The G20 Finance Ministers and Central Bank governors are meeting today in St. Andrews, talking about the data they will need to look at in order to monitor each other’s economic performance and sustain growth (seriously).
The underlying idea is that if you talk long enough about the U.S. current account deficit and the Chinese surplus, stuff happens and the imbalances will take care of themselves--or move on to take another form.
Warren Buffett seems to agree.
Buffett’s big investment in railroads looks like a shrewd way to bet on growth in emerging markets--which is where most incremental demand for U.S. raw materials and grain comes from. It’s also a polite way to bet against the dollar or, even more politely, on an appreciation of the renminbi.
When China finally gives way to market pressure and appreciates 20-30 percent, their commodity purchases will go through the roof. You can add more land, improve yields, or change the crop mix of choice (as relative prices move), but it all has to run through Mr. Buffett’s railroad.
Of course, Buffett is nicely hedged against dollar inflation--this would likely feed into higher inflation around the world, and commodities will also become more appealing.
And Mr. Buffett is really betting against the more technology intensive, labor intensive, and industrial-based part of our economy. If that were to do well, the dollar would strengthen and resources would be pulled out of the commodity sector--the more “modern” part of our production is not now commodity-intensive.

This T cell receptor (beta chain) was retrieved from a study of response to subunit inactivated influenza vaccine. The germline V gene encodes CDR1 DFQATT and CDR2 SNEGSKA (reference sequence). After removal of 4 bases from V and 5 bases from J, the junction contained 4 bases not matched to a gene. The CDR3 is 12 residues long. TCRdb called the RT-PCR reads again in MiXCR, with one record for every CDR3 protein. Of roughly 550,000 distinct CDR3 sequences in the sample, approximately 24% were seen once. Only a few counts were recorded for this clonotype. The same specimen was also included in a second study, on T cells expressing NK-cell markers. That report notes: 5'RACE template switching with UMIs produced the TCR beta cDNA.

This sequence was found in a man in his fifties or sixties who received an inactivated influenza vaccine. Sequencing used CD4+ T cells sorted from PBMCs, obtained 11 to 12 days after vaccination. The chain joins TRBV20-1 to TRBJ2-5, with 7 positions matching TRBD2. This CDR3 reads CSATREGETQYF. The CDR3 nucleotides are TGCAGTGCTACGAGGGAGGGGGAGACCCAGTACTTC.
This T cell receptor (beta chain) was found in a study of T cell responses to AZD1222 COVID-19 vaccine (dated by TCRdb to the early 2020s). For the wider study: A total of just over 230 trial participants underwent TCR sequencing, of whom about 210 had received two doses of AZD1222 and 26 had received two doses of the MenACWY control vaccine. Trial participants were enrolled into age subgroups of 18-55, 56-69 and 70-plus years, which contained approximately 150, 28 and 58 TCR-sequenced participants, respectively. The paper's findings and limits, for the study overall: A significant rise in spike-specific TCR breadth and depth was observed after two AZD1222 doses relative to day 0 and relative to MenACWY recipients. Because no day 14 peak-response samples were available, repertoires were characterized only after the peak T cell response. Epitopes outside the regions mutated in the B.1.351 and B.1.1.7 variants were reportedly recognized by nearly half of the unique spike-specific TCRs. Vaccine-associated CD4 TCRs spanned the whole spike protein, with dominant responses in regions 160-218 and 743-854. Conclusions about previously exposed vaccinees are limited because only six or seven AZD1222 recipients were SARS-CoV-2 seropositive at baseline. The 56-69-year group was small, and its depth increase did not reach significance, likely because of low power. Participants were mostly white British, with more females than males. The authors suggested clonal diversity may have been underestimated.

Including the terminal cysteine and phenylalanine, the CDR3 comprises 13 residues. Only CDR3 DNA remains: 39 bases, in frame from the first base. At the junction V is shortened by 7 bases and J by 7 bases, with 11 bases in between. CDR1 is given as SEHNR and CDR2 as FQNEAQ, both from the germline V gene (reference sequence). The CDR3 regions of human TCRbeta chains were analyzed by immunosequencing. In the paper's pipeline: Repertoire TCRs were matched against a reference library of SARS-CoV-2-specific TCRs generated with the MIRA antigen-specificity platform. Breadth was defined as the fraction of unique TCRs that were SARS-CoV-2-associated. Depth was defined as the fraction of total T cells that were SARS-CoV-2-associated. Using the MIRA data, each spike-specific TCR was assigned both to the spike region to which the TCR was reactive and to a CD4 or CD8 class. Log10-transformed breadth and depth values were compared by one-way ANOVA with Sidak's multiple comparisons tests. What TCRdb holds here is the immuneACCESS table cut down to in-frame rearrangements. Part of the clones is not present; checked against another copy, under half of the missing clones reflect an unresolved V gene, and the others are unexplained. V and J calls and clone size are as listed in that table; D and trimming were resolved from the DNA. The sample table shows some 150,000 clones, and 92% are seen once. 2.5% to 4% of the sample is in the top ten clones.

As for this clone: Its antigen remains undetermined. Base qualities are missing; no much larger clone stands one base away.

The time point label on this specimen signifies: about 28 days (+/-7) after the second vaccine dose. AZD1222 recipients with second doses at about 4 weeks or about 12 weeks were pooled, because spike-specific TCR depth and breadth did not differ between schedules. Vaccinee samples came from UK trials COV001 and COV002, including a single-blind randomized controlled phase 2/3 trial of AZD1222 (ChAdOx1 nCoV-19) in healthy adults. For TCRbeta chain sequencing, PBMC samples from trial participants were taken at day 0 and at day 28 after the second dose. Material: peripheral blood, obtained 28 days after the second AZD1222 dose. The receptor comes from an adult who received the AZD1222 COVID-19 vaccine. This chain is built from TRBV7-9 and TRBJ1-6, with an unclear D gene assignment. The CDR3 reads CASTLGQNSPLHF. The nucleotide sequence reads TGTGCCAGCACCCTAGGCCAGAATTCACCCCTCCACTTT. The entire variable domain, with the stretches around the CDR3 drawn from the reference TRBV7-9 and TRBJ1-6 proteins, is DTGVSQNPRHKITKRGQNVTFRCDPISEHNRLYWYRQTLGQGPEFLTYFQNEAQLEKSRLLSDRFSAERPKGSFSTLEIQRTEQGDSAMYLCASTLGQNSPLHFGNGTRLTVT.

The G20 will stand pat, waiting for the recovery and hoping for the best; “peer review” will turn out to be meaningless. But this raises three dangers.
1. China will overheat, with capital inflows fuelling a giant credit boom. Books with titles like China as Number One and The China That Can Say No will appear. The boom-bust cycle will resemble that of Japan in the 1980s--you don’t need a current-account deficit in order to experience a costly asset price bubble. Other emerging markets may follow a similar pattern (think India, Brazil, Russia).
2. U.S. and European banks will be drawn into lending to China and other emerging markets, directly or indirectly. In a sense this would be a re-run of the build-up of debt in Latin America and Eastern Europe in the 1970s, leading to the debt crisis of 1982 (remember Poland, Chile, Mexico). Banks with implicit government guarantees will lead the way.
3. We hollow out the middle of the global economy--with a few people doing ever better and most people struggling to raise their living standards. Increasing commodity prices hit hard at poorer people everywhere (recall the effects of the relatively mild run-up in food and energy prices in the first half of 2008). Global volatility of this nature helps big business but at the cost of undermining the middle class.
By betting on commodities, Mr. Buffett is essentially taking an “oligarch-proof” stance. Powerful groups may rise to greater power around the world, fighting for control of raw materials and driving up their prices further. As long as there is growth somewhere in emerging markets, on some basis, Mr. Buffett will do fine.
As for the G20, they are already a long way behind the curve.